Regulation of cAMP synthesis

Levels of free cytosolic cAMP are controlled by their synthesis through adenylyl cyclases (ACs) (Fig. 1). Platelet proteome analysis suggests that platelets express a number of different membrane-bound AC isoforms, including AC3, AC6, and AC7 [13]. ACs are activated by G-protein-coupled receptor signaling. Binding of prostacyclin (prostaglandin I2) to its receptor on the platelet surface (IP receptor) [14] triggers the activation of intracellular receptor-linked stimulatory G-protein α-s (Gs) subunits. Gs is turned into its active GTP-bound form, Gs–GTP, and then binds to AC and stimulates the synthesis of cAMP from ATP. Gs-mediated activation of AC is turned off by regulator of G-protein signaling 2, a specific GTPase-activating protein that helps to hydrolyze Gs–GTP back to inactive Gs–GDP [15]. Other receptors linked to Gs-mediated AC stimulation in platelets include A2A and A2B receptors for adenosine [16,17] and VPAC1 receptors for pituitary AC-activating and vasoactive intestinal peptides [18]. Platelet activators such as ADP and thrombin block AC function through inhibitory Gα-i (Gi) proteins, resulting in a drop in cAMP levels during platelet activation [19,20]. The specific roles of individual AC isoforms and their possible regulation by other G-protein-independent factors have not been studied in platelets to date.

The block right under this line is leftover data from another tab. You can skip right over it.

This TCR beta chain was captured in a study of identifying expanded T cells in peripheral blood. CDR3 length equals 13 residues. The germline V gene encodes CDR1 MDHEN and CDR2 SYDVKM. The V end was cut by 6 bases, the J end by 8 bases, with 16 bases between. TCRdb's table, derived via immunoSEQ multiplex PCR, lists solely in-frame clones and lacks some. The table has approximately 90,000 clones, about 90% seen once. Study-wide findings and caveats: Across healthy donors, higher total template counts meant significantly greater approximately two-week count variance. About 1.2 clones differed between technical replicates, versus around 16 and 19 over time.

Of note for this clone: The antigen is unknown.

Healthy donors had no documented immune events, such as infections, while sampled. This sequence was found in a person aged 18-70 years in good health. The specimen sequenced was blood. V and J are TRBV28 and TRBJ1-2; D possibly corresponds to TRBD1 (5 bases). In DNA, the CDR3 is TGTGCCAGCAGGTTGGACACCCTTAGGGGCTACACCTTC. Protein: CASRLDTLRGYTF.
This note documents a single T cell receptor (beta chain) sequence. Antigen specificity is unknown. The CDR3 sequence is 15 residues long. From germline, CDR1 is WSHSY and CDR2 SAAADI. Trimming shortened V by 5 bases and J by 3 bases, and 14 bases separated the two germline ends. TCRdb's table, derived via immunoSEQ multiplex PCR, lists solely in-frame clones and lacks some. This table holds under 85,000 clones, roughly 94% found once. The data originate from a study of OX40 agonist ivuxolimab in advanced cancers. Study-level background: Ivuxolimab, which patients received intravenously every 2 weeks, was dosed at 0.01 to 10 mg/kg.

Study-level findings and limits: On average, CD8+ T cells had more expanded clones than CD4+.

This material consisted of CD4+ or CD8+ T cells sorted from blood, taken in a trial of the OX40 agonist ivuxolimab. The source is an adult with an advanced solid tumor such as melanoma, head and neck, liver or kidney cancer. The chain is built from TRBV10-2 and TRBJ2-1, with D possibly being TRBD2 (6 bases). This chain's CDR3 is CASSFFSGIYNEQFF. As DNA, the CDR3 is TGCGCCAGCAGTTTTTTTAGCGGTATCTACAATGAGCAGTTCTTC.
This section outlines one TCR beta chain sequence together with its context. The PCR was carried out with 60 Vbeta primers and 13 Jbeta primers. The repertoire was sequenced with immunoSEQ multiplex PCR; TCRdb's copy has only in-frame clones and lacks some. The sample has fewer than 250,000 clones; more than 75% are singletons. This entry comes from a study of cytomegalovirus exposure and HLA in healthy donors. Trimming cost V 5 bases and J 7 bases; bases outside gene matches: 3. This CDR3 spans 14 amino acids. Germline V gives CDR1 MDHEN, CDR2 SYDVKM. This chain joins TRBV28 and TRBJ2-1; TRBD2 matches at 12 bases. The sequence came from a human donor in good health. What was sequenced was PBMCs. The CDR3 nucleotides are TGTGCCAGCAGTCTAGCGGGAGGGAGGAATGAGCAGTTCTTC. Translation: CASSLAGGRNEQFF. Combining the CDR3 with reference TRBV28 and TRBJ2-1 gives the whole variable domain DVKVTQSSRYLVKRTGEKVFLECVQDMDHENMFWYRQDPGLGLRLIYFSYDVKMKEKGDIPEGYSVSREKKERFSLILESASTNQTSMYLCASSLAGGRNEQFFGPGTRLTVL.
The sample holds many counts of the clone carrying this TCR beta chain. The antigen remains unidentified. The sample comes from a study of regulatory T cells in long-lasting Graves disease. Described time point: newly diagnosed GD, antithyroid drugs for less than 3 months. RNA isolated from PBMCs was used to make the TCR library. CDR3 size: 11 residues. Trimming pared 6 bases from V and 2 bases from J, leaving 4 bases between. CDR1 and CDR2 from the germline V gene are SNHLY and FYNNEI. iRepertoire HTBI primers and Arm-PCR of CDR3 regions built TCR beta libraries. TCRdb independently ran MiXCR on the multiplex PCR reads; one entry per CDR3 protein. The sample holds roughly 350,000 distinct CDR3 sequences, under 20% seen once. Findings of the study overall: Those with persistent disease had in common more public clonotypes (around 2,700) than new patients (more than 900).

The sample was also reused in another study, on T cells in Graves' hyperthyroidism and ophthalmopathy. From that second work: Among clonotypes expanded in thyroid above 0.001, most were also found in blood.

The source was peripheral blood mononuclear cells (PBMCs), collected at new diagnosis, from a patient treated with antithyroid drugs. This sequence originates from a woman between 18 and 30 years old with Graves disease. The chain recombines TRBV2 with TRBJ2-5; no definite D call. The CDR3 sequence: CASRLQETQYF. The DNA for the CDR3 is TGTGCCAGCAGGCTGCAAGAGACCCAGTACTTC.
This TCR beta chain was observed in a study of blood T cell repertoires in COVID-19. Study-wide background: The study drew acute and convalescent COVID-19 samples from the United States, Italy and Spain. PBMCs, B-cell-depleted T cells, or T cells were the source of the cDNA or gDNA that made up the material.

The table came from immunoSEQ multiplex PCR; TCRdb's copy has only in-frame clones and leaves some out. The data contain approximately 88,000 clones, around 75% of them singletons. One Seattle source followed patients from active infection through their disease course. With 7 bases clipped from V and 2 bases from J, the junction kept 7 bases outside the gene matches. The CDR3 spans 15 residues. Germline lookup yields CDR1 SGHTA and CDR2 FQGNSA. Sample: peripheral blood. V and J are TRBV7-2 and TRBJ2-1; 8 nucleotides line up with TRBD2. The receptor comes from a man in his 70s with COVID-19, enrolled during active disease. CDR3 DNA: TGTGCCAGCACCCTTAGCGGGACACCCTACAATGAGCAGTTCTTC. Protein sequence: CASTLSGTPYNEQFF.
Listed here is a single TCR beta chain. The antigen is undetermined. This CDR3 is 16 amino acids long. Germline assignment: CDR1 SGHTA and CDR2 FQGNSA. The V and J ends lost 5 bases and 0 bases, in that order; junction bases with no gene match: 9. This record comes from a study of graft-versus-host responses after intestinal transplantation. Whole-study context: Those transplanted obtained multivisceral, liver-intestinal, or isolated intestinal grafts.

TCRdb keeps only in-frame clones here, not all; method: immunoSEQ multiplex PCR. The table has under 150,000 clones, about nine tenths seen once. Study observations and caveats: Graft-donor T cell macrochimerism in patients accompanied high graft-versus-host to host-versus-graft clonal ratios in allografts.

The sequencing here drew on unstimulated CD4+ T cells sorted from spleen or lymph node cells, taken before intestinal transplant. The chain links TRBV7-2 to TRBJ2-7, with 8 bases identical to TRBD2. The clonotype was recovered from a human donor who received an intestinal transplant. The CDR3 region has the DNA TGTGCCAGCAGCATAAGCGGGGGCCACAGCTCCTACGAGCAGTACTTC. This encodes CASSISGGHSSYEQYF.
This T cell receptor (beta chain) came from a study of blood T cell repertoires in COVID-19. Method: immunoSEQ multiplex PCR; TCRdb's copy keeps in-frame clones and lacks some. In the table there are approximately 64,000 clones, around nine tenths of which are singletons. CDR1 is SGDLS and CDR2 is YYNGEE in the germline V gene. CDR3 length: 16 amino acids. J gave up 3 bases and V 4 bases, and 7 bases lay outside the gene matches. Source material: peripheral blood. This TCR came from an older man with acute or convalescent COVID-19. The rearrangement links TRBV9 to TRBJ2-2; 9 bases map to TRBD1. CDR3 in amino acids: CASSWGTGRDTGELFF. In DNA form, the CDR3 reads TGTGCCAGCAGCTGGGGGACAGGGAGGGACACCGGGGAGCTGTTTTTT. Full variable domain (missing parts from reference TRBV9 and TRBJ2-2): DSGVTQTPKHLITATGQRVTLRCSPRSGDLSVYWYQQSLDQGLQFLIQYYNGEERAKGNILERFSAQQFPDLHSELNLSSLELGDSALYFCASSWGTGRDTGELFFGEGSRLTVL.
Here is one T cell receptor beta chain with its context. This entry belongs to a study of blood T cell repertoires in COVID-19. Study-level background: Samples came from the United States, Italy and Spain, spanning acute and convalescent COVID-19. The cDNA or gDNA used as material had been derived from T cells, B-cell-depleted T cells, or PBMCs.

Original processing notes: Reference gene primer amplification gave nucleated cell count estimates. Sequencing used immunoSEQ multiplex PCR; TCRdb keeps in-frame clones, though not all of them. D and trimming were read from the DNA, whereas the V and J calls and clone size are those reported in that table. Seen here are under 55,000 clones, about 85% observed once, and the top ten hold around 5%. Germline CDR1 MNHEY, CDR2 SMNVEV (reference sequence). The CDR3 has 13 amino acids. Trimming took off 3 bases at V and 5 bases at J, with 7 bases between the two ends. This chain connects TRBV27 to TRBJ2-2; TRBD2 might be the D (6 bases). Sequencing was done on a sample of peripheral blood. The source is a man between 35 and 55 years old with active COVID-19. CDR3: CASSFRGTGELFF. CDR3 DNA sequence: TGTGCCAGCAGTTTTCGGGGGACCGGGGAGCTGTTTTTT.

Figure 1.